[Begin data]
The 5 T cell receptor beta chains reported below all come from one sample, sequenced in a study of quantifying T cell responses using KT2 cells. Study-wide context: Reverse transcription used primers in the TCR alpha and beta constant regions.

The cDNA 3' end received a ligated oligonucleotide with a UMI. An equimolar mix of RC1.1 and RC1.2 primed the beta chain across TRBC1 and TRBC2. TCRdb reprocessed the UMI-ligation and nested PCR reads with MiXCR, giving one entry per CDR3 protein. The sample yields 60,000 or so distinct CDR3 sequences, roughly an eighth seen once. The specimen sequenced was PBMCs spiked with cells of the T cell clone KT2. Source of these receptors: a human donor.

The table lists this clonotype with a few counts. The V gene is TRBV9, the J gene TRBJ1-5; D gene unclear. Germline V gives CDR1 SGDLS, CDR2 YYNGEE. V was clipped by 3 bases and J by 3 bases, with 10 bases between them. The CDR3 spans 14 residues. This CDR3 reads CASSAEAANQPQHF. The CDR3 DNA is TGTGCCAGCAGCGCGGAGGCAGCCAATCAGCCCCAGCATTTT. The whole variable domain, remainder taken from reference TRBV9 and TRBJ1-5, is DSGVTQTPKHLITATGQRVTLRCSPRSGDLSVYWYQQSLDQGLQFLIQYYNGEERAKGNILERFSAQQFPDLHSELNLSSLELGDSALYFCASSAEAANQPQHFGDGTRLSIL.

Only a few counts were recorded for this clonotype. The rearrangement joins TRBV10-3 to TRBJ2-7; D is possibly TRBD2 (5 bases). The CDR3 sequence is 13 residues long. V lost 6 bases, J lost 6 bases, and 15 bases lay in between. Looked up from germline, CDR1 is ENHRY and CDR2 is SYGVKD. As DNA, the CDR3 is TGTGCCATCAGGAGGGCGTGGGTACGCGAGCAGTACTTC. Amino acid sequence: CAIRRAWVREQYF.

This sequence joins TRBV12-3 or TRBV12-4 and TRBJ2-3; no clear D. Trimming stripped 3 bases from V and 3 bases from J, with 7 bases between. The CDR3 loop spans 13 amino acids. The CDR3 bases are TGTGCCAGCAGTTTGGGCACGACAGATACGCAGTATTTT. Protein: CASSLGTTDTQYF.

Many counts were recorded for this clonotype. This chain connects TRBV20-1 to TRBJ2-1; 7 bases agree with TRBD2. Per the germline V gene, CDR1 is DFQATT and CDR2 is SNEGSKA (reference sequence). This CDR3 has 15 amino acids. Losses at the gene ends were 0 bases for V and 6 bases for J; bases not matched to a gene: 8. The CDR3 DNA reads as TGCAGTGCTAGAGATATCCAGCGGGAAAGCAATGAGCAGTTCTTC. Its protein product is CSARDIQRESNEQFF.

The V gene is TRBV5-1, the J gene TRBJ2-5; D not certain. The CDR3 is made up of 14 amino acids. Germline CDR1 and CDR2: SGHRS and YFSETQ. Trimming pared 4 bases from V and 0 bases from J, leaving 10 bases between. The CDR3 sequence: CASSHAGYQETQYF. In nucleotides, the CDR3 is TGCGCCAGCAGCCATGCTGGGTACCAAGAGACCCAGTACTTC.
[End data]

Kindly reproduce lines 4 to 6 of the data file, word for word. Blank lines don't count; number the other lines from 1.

Only a few counts were recorded for this clonotype. The rearrangement joins TRBV10-3 to TRBJ2-7; D is possibly TRBD2 (5 bases). The CDR3 sequence is 13 residues long. V lost 6 bases, J lost 6 bases, and 15 bases lay in between. Looked up from germline, CDR1 is ENHRY and CDR2 is SYGVKD. As DNA, the CDR3 is TGTGCCATCAGGAGGGCGTGGGTACGCGAGCAGTACTTC. Amino acid sequence: CAIRRAWVREQYF.

This sequence joins TRBV12-3 or TRBV12-4 and TRBJ2-3; no clear D. Trimming stripped 3 bases from V and 3 bases from J, with 7 bases between. The CDR3 loop spans 13 amino acids. The CDR3 bases are TGTGCCAGCAGTTTGGGCACGACAGATACGCAGTATTTT. Protein: CASSLGTTDTQYF.

Many counts were recorded for this clonotype. This chain connects TRBV20-1 to TRBJ2-1; 7 bases agree with TRBD2. Per the germline V gene, CDR1 is DFQATT and CDR2 is SNEGSKA (reference sequence). This CDR3 has 15 amino acids. Losses at the gene ends were 0 bases for V and 6 bases for J; bases not matched to a gene: 8. The CDR3 DNA reads as TGCAGTGCTAGAGATATCCAGCGGGAAAGCAATGAGCAGTTCTTC. Its protein product is CSARDIQRESNEQFF.